the triumphs & tragedies of a changemaker
The reader also gets a glimpse into the customs and practices of the Jain religious community in Kenya, including the traditional Jain multi-step marriage rituals that took place when he wed his beautiful wife, Arti, in 1975.
Shortly after his wedding, he accepted a position with an international agency in Vienna, which began a many-decade career in various organizations, and he soon became a major multi-disciplinary player on the world socio-economic and environmental stage. From the World Bank to the United Nations and its many agencies, he was victorious in those areas where leadership rose above personal gain, greed and political elitism to create real transformations. But he has also faced jealously, bigotry and great frustration by the unending lack of will by many in power to facilitate any real change to protect the planet.
Yet, the accolades for his work are many. Among them, Bradford Morse, UN Undersecretary General commented, “There are literally hundreds of thousands of people alive today in Africa because of the unique and creative information system Mahendra Shah developed.”
Jean Paul Close, Founder, Sustainocracy.blog, stated, “Mahendra’s efforts to enlighten so-called world leaders may not have always paid off, but he has planted the seeds for achieving sustainable development.”
Book Review by Cynthia Unninayar
This book is a skillfully written biography of a man who faced triumph and tragedy, whose life was filled with adventure, passion, kindness, defiance and, sadly, even defeat in the international game of global climate change, food and crop manipulation, and economic control.
Of Indian heritage, Mahendra Shah was born in 1945 in Kenya. One of five children, he grew up in a small two-bedroom house in Nairobi. Every morning, his mother took him and his four sisters on a mile-long hike to feed the pigeons in Nature Park. Along the way, she would occasionally see a struggling beetle on its back and help it to turn over, stressing to her children that “It is the obligation of humans to respect and care for all creatures that share this planet—that every life is precious, no matter how small.”
This philosophy would guide the young man throughout his life, a life that is visually brought to the written page by bestselling author Diana S. Zimmerman, herself an environmentalist and animal activist.
The book starts in October 1984, with the horrific famine in Ethiopia. The following month, Shah was appointed Director of Information for the United Nations Office of Emergency Operations in Africa dealing with this crisis. His descriptions of the situation during those very dark years won’t leave the reader untouched. He relates not only the horrors of famine but also the touching story of a young boy who sent an envelop full of rice to his office in the hopes that he could help.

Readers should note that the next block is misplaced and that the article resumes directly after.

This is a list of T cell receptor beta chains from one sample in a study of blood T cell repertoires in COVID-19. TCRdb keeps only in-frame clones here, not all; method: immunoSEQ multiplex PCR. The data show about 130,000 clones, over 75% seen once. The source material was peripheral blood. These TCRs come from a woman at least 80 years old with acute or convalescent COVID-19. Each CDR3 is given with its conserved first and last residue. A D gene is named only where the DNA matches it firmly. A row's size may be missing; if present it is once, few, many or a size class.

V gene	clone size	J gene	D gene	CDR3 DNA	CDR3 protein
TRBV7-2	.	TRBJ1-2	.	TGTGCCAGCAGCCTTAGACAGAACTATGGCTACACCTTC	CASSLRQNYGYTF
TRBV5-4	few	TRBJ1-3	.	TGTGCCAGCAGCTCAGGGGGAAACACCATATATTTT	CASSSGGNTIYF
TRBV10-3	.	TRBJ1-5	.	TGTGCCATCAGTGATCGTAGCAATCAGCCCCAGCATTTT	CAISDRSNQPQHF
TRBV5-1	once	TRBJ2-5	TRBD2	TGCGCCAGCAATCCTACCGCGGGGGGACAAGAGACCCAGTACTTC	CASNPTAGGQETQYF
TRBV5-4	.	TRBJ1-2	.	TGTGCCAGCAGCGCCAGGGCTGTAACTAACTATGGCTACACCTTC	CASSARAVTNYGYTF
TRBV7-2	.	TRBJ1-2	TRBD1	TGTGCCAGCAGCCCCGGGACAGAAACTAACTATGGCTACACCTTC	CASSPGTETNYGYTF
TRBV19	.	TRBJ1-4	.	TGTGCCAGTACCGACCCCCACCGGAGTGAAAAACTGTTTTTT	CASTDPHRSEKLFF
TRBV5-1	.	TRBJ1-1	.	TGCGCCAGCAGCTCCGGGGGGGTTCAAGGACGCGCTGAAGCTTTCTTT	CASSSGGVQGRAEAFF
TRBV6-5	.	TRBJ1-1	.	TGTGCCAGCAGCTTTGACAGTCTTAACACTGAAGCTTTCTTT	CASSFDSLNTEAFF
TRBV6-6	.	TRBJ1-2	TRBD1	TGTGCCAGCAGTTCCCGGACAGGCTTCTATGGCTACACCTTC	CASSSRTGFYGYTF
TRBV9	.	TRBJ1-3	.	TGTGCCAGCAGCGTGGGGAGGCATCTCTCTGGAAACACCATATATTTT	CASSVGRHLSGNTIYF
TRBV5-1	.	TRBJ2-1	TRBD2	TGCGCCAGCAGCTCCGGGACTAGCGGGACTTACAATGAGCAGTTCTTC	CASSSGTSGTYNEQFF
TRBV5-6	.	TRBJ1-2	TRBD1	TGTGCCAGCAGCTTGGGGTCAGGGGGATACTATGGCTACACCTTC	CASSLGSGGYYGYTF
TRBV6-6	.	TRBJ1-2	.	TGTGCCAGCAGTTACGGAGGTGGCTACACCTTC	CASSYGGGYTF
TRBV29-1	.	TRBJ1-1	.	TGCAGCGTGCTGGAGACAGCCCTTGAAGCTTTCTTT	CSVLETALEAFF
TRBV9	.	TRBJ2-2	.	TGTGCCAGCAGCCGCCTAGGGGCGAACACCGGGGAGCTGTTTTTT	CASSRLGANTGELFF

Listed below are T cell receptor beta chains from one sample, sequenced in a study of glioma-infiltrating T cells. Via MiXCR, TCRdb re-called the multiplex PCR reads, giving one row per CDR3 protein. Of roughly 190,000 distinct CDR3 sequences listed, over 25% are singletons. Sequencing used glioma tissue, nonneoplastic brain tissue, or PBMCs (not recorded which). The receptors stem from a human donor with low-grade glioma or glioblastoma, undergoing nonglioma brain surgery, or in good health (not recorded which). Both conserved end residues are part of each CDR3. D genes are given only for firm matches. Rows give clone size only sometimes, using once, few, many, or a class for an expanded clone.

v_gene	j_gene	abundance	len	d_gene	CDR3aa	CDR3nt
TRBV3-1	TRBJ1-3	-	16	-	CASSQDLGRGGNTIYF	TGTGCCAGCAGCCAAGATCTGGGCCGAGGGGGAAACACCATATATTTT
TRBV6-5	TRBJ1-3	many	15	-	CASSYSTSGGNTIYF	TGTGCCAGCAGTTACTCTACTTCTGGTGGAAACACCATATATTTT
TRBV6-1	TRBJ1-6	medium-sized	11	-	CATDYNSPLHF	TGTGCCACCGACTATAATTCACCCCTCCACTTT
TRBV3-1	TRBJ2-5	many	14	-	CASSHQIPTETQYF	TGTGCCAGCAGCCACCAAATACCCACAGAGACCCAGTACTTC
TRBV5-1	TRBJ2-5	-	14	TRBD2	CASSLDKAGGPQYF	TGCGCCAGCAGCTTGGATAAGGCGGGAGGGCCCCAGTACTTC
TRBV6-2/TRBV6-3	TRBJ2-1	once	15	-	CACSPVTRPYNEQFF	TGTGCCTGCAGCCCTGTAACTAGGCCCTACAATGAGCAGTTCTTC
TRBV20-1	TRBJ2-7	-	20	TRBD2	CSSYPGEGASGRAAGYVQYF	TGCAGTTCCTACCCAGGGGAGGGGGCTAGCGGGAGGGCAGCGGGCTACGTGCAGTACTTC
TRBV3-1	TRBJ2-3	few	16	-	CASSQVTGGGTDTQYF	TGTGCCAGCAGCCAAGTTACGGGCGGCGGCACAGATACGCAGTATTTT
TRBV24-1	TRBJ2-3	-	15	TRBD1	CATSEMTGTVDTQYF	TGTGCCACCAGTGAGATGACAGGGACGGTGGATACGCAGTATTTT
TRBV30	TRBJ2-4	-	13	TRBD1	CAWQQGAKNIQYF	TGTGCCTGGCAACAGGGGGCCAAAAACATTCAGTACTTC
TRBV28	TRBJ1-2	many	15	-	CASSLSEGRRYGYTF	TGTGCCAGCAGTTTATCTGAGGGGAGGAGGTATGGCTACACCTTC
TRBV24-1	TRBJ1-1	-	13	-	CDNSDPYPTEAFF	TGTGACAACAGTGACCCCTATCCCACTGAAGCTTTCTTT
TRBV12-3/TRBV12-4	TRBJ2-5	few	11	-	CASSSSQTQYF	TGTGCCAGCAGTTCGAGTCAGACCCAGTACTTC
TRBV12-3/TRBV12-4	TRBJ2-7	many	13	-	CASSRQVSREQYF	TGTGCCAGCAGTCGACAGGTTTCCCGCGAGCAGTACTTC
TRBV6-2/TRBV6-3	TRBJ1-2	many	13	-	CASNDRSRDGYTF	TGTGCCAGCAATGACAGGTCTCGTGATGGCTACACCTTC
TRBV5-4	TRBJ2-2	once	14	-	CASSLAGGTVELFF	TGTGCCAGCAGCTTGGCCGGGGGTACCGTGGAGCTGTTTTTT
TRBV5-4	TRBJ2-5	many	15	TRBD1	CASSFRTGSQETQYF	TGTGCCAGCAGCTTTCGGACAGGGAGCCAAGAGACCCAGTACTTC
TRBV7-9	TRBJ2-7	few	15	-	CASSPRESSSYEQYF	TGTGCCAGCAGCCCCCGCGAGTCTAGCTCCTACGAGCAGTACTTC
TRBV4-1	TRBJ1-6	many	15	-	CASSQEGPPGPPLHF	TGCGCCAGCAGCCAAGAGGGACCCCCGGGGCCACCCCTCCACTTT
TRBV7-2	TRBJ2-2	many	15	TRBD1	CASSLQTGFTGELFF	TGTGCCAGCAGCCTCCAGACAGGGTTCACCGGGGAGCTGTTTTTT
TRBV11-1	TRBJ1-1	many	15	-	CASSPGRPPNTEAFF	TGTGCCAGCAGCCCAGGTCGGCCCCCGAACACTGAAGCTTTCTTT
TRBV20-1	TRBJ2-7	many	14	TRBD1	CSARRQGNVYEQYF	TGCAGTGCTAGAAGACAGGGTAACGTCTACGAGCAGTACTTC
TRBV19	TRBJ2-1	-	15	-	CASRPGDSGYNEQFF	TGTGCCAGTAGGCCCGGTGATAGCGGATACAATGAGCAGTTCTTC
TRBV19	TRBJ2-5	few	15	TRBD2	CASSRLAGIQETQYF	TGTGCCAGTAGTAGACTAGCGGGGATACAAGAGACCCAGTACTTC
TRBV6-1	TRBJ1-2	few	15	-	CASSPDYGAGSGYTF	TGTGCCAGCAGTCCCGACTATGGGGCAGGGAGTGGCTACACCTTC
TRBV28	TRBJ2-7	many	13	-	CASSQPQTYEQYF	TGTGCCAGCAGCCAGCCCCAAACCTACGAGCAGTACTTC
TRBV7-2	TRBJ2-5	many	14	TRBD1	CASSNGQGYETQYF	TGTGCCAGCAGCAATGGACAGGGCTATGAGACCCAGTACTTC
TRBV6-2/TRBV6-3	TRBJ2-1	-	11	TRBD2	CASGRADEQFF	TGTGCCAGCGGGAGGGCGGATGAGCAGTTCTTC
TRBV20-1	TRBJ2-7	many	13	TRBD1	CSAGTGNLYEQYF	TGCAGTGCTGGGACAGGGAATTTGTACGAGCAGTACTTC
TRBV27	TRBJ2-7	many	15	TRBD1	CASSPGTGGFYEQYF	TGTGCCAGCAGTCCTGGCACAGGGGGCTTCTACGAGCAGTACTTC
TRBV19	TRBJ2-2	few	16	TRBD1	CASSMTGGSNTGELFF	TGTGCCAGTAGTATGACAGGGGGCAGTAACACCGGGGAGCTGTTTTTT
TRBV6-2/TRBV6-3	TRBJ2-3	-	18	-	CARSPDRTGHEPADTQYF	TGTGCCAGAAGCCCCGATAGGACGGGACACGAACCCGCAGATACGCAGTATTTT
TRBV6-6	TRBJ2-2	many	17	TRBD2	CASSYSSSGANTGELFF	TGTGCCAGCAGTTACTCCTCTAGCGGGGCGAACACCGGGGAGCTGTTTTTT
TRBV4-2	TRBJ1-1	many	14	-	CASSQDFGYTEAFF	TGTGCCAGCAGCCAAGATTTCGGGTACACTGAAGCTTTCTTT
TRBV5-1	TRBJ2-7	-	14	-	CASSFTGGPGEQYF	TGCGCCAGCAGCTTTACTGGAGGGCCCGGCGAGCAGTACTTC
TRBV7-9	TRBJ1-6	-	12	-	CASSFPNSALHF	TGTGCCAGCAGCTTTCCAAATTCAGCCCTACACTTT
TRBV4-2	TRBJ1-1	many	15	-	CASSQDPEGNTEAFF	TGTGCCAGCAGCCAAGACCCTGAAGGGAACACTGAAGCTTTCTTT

From there, the author turns back to Shah’s childhood in Kenya, and his happy family life, followed by his two years at Leicester College in the UK, before earning a PhD at Cambridge University in Control System Theory.
Returning to Kenya, the young man worked at the University of Nairobi for five years as well as other projects to contribute to Kenya’s sustainable development.
While there, he participated in local projects to combat the appalling crisis of wildlife poaching and the suffering of elephants slaughtered for their tusks. One heart-rending experience involved saving a baby elephant who was trying to get its dead mother to respond to its nudges. He reminisces that the year he spent working on the Kenya Wildlife Big Five Survey Benchmark Project is one of his fondest memories. Importantly, it triggered a crucial step forward in helping to protect Kenya’s wildlife.
Before long, Shah’s activities caught the attention of Maurice Strong, the first director of the newly created United Nations Environmental Programme (UNEP). Strong saw something in the young man and soon became his mentor, inviting him to attend the UN’s first Global Human Environment Conference in Sweden in 1972. Shah got a firsthand look at how global politics was hampering progress in helping to ensure the health of the world's people and the planet.
The author thoughtfully details Shah’s frustrations with the slowness that these seeds are taking root, and she describes how he came to the ultimate conclusion that there can be no sustainable development unless individual humans begin to live responsibly and sustainably in harmony with Nature.
For Shah, this individualistic approach led him to create Zen Resort Bali, providing a sustainable holistic lifestyle and activities, emphasizing well-being, awareness of Nature, and harmony.
In his words, “Our mission is to give guests experiences of physical, mental, emotional and spiritual well-being, a pre-requisite to mobilize their compassion and empathy to live in harmony with one another and with Nature. This is the critical global challenge in the decades ahead.”
Over 500-plus pages, Zimmerman describes the highs and the lows of Mahendra Shah’s story, both personally professionally, with delicacy and clarity.